Features

Facebook fraudsters exploit new territory

This summer, a public education campaign was launched in Nanaimo, BC, after one local senior was defrauded of almost $7,000, another lost $3,500 and a third unwittingly gave away $24,000. The method used was the now well-known grandson scam, which first appeared in 2008.

It victimizes seniors by playing on their emotions and their concern for their grandchildren. It generally goes like this: The telephone rings and a voice, perhaps muffled or crying, says, “Hi Grandma. It’s me,” or the call may be from someone claiming to be a police officer or a lawyer. The grandmother answers using her grandchild’s name (“Is this Betty?”), offering information to the fraudster. She is told that there is an emergency, cash is needed, and it can be sent through Western Union or Money Gram. Identification is not always asked for when picking up wired money.

The story may vary: it could be a medical emergency such as an accident, or a claim of having been arrested, where cash is needed for bail. The senior is pressured to act quickly and the request is usually accompanied by a plea for the grandparent not to tell the parents to spare the “grandchild” embarrassment.

Cpl. Louis Robertson, of the RCMP’s Canadian Anti-Fraud Centre, told Today’s Grandparent magazine that scammers use telephone directories, then track down the addresses of seniors’ homes. They might use social media to get more information and search engines to retrieve the names of retirement homes, and uncover lists of residents.

Depending on individual privacy settings, Facebook can provide information to fraudsters looking for names of grandparents posted on grandchildren’s Facebook profiles. It can be a source of more detailed information that may increase his credibility. For example, if the grandson plans a trip to San Francisco and shares his plans on Facebook, the fraudster may call claiming he had an accident in that city.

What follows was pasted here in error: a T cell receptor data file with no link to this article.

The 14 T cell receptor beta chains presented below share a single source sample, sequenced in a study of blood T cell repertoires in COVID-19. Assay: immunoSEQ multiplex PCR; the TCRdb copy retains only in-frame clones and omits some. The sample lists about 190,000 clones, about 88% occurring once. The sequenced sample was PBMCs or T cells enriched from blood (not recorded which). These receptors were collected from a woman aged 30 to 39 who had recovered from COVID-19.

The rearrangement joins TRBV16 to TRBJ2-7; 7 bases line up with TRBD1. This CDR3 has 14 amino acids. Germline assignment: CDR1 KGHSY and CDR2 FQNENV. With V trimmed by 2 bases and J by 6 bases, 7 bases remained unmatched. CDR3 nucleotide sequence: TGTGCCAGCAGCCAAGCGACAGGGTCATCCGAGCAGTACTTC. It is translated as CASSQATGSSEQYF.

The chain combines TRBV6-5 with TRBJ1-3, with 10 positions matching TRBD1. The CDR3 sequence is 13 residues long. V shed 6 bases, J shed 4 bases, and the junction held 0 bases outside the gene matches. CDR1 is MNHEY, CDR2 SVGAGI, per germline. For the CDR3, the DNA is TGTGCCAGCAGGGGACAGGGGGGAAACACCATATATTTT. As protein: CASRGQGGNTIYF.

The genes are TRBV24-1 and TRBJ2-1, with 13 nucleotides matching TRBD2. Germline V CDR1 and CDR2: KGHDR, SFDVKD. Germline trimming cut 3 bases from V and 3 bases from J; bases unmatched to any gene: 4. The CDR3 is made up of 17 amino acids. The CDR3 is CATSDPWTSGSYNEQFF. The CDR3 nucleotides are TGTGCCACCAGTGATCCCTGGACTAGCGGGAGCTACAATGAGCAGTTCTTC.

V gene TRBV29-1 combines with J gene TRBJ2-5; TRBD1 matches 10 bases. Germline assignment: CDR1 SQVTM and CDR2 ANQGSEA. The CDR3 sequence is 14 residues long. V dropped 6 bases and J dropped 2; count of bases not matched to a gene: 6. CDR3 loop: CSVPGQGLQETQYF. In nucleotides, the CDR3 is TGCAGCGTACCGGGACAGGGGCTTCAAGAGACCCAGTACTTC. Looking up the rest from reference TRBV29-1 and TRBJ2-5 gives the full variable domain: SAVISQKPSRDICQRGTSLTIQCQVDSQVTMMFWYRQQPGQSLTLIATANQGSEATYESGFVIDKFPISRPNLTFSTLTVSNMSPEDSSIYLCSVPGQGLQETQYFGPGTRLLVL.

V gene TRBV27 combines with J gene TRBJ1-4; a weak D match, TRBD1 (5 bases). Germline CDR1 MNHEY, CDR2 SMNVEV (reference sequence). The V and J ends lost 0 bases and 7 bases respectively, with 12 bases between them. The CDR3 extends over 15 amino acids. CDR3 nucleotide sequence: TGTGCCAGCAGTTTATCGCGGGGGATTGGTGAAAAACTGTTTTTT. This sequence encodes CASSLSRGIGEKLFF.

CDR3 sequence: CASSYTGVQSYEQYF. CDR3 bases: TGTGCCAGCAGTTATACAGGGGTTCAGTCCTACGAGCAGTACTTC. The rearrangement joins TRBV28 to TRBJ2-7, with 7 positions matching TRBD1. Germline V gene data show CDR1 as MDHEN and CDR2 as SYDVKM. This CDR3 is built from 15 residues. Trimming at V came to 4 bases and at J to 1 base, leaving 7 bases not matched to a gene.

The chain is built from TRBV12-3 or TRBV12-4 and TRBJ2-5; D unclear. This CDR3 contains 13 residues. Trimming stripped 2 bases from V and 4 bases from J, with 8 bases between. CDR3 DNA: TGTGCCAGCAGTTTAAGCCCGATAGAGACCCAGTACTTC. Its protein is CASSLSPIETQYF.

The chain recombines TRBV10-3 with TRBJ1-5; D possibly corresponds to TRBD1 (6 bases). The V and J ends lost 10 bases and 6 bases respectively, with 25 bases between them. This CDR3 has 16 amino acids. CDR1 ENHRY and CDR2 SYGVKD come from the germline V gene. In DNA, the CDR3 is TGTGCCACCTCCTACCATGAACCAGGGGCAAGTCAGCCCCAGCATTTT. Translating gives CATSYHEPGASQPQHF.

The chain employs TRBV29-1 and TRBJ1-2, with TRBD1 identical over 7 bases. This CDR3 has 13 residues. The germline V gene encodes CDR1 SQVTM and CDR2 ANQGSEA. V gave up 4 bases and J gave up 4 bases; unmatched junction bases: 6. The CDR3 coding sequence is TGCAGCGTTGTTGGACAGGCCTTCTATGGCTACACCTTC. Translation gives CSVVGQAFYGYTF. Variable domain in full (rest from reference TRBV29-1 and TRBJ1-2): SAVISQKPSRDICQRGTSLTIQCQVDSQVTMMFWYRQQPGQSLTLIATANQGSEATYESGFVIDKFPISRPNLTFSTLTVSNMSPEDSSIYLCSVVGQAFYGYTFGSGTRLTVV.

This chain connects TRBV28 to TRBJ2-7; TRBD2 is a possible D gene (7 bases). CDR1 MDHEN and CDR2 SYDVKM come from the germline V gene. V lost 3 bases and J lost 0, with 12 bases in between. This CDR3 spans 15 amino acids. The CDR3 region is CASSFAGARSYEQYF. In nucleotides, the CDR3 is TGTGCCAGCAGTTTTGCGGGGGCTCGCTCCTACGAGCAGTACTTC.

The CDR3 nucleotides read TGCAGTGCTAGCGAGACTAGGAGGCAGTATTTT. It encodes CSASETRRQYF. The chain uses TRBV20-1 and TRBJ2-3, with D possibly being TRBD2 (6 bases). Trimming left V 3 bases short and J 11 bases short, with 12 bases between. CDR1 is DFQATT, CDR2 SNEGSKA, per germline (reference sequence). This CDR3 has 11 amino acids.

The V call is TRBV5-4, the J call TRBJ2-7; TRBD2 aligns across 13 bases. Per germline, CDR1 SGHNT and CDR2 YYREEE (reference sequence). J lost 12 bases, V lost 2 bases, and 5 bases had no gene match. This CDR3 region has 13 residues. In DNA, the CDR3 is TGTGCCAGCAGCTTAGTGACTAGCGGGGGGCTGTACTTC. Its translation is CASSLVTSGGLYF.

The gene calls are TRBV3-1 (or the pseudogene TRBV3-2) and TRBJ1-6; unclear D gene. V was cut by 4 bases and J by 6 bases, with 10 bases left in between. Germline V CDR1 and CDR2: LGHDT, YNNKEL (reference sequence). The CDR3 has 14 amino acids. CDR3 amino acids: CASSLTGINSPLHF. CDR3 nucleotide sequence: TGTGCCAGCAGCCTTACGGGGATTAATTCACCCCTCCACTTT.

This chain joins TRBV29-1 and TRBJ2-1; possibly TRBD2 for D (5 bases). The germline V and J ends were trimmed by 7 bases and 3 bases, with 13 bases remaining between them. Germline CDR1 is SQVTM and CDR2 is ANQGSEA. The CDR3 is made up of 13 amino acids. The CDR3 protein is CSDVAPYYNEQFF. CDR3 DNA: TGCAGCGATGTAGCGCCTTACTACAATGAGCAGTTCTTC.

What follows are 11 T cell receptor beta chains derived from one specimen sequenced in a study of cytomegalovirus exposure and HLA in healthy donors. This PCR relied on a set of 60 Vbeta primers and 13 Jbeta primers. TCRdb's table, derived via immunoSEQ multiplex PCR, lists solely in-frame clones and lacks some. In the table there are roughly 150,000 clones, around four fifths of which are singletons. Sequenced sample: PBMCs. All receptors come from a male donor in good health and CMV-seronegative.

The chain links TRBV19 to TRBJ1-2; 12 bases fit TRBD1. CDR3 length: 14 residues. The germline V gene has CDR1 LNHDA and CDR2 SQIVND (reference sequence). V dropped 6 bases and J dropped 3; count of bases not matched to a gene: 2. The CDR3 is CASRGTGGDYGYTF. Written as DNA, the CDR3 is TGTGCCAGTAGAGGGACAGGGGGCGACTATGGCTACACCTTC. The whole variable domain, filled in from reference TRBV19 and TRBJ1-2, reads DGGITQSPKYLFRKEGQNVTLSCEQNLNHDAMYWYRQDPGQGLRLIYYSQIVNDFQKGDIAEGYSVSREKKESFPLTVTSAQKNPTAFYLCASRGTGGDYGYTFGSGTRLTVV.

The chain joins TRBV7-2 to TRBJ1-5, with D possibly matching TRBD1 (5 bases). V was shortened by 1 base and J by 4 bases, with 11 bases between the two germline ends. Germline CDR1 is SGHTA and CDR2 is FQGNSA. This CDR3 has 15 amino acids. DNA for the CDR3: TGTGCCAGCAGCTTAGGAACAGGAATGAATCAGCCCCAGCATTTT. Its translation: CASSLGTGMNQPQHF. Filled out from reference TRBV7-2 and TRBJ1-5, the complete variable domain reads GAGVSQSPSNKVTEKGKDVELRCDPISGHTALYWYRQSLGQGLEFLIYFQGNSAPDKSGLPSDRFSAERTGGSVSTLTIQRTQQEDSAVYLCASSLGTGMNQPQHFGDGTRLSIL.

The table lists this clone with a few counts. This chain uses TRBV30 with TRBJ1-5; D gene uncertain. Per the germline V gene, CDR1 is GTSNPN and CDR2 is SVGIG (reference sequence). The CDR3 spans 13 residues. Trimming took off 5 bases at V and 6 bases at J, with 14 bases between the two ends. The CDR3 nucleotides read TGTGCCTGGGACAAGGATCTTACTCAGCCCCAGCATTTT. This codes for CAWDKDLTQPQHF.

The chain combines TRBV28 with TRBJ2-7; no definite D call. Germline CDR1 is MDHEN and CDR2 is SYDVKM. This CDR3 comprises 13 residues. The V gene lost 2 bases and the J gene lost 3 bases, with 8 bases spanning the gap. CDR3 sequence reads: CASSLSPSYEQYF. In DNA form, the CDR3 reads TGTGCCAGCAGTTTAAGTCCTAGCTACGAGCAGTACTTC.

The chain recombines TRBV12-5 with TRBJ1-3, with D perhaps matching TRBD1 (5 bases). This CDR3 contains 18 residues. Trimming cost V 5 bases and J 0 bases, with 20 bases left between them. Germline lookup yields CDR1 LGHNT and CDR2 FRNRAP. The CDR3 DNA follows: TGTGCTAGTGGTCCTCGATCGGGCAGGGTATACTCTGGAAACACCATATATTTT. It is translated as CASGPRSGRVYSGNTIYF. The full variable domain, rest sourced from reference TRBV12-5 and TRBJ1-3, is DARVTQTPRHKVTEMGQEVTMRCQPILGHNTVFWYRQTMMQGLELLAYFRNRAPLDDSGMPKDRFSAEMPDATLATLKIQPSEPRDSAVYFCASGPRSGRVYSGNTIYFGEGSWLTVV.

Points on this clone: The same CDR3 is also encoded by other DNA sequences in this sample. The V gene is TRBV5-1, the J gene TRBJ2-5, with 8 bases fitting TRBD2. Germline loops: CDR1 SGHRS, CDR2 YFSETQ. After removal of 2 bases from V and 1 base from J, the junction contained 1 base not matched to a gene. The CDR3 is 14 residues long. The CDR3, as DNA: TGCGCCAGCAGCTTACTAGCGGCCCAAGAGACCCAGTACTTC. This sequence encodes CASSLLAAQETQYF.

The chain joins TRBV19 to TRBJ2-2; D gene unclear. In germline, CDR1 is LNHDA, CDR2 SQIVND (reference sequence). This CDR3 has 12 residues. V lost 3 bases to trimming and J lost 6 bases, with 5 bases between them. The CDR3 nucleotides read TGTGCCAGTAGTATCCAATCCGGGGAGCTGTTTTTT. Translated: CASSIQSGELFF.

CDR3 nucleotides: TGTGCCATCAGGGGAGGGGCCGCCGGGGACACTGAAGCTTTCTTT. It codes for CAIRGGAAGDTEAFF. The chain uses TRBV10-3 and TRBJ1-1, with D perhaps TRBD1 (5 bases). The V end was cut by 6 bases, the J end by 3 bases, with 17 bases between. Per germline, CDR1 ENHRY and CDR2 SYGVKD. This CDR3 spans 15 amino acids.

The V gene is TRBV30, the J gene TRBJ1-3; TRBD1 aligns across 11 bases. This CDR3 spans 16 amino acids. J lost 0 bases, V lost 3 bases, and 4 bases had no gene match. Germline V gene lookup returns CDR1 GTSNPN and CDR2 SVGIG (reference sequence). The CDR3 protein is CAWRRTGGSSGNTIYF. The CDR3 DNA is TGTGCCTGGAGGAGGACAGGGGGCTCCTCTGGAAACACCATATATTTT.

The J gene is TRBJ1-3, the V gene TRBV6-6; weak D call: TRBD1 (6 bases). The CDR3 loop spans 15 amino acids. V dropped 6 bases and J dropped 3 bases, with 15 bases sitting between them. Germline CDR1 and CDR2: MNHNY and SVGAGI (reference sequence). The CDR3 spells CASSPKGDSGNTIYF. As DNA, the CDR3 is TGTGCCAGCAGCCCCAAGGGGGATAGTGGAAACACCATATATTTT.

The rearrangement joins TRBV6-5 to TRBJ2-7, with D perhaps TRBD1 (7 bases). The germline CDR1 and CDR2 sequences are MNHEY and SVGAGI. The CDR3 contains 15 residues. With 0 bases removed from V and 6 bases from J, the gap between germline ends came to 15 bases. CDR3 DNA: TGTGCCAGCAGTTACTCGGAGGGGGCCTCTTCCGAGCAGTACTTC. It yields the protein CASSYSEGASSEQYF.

According to the FBI, the calls come in the middle of the night or very early in the morning, when it is easier to confuse the victim. Though it is commonly called a family scam, the caller may claim to be a close friend, a long-lost nephew or a distant family member.

There are several ways of protecting yourself. A password may be selected that only the family knows and does not share with anyone, much like a password to a banking machine or email. If a caller does not know the password, the senior can feel free to hang up on him.

Detective Mark Johnson of the Edmonton Police suggests that when you get a random call from someone who claims to be a relative, ask yourself whether that person would call you to ask for money.

  • Remember that no judge, lawyer, or police officer would ever ask for money to be sent suddenly through a wire service. Never wire money based on a request made over the telephone or in an email. Wiring money, especially overseas, is like giving cash that you can never get back.
  • Tell the caller you will call him back, and then call the relative he claims to be. If you don’t reach your relative, verify the caller’s story; is he really in a jail or hospital he claims to be in? Call the institution directly and check.
  • Above all, resist the pressure to respond immediately and never answer unsolicited emails, even to “unsubscribe.” By doing that, you are confirming to the scammer they have reached a real email address and risk being solicited again.

For more information: antifraudcentre-centreantifraude.ca

Talk to us ...

%d bloggers like this: